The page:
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Volume 15 Issue 6
March/April 2010

Know and Love Your Lymphatics!

The Great Milk Debate

Nia, The Joy of Movement

Sask Walk for Health 2010

Reclaiming My Joie de Vivre

Angels in Action: Only Kindness Matters

Tao of Female Sexual Energy



Volume 15 Issue 6 — March/April 2010

The current issueKnow and Love Your Lymphatics!
by Dr. Jacqui Fleury, ND

To be sustainable and health giving, our diet must harmonize with our manner of being in the world. —Charles Eisenstein, The Yoga of Eating

Did you know that you have twice as much lymph fluid in your body as blood? Were you aware that you could only live a few hours if the flow of your lymph completely stopped? Not only are few of us aware of these facts, but few of us really know and understand the chief importance of our lymphatic system. Lymphatic function supports every other system in the body, including digestive, immune, detoxification, cardiovascular, and nervous systems.

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The Great Milk Debate
by Paulette Millis

Ummmm… a large glass of frothy cold milk. Good for us, right? Maybe not. Did you know humans are the only mammals to drink the milk of other animals, and drink milk after the weaning period? Nature supplies the young with the ideal introductory food until its digestive tract is fully developed, at which time it loses the enzyme that has the ability to digest milk. Whether or not cow’s milk is good for humans depends on the individual’s ability to digest it, and how appropriate cow’s milk is to human nutrition.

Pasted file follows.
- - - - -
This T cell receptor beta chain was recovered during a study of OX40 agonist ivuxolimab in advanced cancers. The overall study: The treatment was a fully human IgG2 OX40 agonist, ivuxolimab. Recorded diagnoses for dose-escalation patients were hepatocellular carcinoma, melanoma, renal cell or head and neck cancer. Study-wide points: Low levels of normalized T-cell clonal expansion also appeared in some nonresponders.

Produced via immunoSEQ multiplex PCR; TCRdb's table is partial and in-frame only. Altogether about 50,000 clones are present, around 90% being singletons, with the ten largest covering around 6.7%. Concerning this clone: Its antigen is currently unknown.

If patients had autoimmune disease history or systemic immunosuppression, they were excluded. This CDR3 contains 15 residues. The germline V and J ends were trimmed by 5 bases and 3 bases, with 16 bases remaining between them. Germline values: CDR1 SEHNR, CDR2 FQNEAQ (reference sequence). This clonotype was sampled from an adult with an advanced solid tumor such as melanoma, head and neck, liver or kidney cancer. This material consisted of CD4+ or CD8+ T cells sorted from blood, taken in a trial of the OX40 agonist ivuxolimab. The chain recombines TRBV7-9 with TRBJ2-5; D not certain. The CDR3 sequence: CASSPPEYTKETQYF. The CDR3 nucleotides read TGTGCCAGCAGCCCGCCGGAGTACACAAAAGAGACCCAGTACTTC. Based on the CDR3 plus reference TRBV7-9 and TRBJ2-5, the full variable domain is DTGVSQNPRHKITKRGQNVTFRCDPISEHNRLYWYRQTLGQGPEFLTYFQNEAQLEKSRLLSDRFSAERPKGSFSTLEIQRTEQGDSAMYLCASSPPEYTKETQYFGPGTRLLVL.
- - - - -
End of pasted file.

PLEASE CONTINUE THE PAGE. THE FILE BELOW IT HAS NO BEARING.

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The Joy of Movement

by Rusty Dixson

Nia (nee-ah) is known as the “love your body workout”. What does this mean? Every fitness form I was familiar with I had done because I didn't love my body and wanted a better one. This started me on a quest to find out more. I had read magazine articles about Nia that described dance-like movements done in bare feet, yet it was a fitness class. The articles explained that Nia moves come from dance, martial arts, and the healing arts such as yoga. Photos showed women and men swirling around, everybody doing something different. Then other photos showed them doing movements in unison. The most fascinating aspect of the photos was the look of absolute joy on the participants' faces. Questions were racing through my head: “What is this?” “How is it taught?” “Where is it?” And then... “I want it!”

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Sask Walk for Health 2010 – May 10 to 18
An Opportunity to Keep Healthy While Raising Funds for Station 20 West

by Cliff Shockey

Cliff Shockey and his many health-conscious senior friends feel it is time for another Saskatchewan trek, after the very interesting, challenging, and successful one they organized in 2005 as a provincial Centennial Project. That one took place in March and started at the Northwest Territory border with people on cross-country skis and then as it progressed south they walked to the US border. The temperature was -33º C when it started and it took them 22 days to complete. A number of people who were involved in that first trek have been wanting to have another one, so they have created Sask Walk for Health 2010, a non-profit organization. This time the walk will go across the province from the Manitoba border to Lloydminster at the Alberta border, following the Yellowhead highway.